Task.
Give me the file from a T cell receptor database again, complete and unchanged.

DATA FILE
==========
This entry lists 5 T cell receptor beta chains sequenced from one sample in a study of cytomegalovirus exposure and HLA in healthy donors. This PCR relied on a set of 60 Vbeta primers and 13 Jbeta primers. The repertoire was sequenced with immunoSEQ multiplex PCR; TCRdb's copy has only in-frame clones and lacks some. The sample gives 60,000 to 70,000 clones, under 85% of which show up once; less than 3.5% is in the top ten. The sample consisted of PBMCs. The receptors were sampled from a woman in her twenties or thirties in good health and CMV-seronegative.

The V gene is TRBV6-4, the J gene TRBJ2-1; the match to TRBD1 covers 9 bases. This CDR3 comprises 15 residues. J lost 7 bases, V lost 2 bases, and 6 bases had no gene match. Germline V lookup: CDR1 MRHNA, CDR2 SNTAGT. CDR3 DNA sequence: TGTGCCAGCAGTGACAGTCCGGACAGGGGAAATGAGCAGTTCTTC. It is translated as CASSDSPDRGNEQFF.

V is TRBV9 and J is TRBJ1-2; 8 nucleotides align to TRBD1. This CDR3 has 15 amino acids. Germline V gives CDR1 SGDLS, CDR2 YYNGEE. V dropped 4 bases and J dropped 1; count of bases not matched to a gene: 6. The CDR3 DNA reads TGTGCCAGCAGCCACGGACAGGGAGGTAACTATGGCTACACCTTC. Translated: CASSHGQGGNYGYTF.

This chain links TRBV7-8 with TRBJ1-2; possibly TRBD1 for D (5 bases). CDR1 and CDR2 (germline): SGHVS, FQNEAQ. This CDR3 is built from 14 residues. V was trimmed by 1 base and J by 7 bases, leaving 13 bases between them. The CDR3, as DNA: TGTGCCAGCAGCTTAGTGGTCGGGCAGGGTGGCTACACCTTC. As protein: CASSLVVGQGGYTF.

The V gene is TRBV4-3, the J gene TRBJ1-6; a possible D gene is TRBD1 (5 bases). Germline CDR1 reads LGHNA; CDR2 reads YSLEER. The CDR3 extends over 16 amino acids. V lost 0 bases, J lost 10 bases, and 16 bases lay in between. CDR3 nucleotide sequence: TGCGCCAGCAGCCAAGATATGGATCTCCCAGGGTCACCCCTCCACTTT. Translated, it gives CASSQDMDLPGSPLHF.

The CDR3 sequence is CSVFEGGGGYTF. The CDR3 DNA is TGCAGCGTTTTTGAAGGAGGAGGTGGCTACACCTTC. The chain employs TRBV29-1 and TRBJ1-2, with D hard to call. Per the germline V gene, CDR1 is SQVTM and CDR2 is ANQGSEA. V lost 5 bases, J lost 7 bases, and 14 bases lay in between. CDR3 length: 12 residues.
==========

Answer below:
This entry lists 5 T cell receptor beta chains sequenced from one sample in a study of cytomegalovirus exposure and HLA in healthy donors. This PCR relied on a set of 60 Vbeta primers and 13 Jbeta primers. The repertoire was sequenced with immunoSEQ multiplex PCR; TCRdb's copy has only in-frame clones and lacks some. The sample gives 60,000 to 70,000 clones, under 85% of which show up once; less than 3.5% is in the top ten. The sample consisted of PBMCs. The receptors were sampled from a woman in her twenties or thirties in good health and CMV-seronegative.

The V gene is TRBV6-4, the J gene TRBJ2-1; the match to TRBD1 covers 9 bases. This CDR3 comprises 15 residues. J lost 7 bases, V lost 2 bases, and 6 bases had no gene match. Germline V lookup: CDR1 MRHNA, CDR2 SNTAGT. CDR3 DNA sequence: TGTGCCAGCAGTGACAGTCCGGACAGGGGAAATGAGCAGTTCTTC. It is translated as CASSDSPDRGNEQFF.

V is TRBV9 and J is TRBJ1-2; 8 nucleotides align to TRBD1. This CDR3 has 15 amino acids. Germline V gives CDR1 SGDLS, CDR2 YYNGEE. V dropped 4 bases and J dropped 1; count of bases not matched to a gene: 6. The CDR3 DNA reads TGTGCCAGCAGCCACGGACAGGGAGGTAACTATGGCTACACCTTC. Translated: CASSHGQGGNYGYTF.

This chain links TRBV7-8 with TRBJ1-2; possibly TRBD1 for D (5 bases). CDR1 and CDR2 (germline): SGHVS, FQNEAQ. This CDR3 is built from 14 residues. V was trimmed by 1 base and J by 7 bases, leaving 13 bases between them. The CDR3, as DNA: TGTGCCAGCAGCTTAGTGGTCGGGCAGGGTGGCTACACCTTC. As protein: CASSLVVGQGGYTF.

The V gene is TRBV4-3, the J gene TRBJ1-6; a possible D gene is TRBD1 (5 bases). Germline CDR1 reads LGHNA; CDR2 reads YSLEER. The CDR3 extends over 16 amino acids. V lost 0 bases, J lost 10 bases, and 16 bases lay in between. CDR3 nucleotide sequence: TGCGCCAGCAGCCAAGATATGGATCTCCCAGGGTCACCCCTCCACTTT. Translated, it gives CASSQDMDLPGSPLHF.

The CDR3 sequence is CSVFEGGGGYTF. The CDR3 DNA is TGCAGCGTTTTTGAAGGAGGAGGTGGCTACACCTTC. The chain employs TRBV29-1 and TRBJ1-2, with D hard to call. Per the germline V gene, CDR1 is SQVTM and CDR2 is ANQGSEA. V lost 5 bases, J lost 7 bases, and 14 bases lay in between. CDR3 length: 12 residues.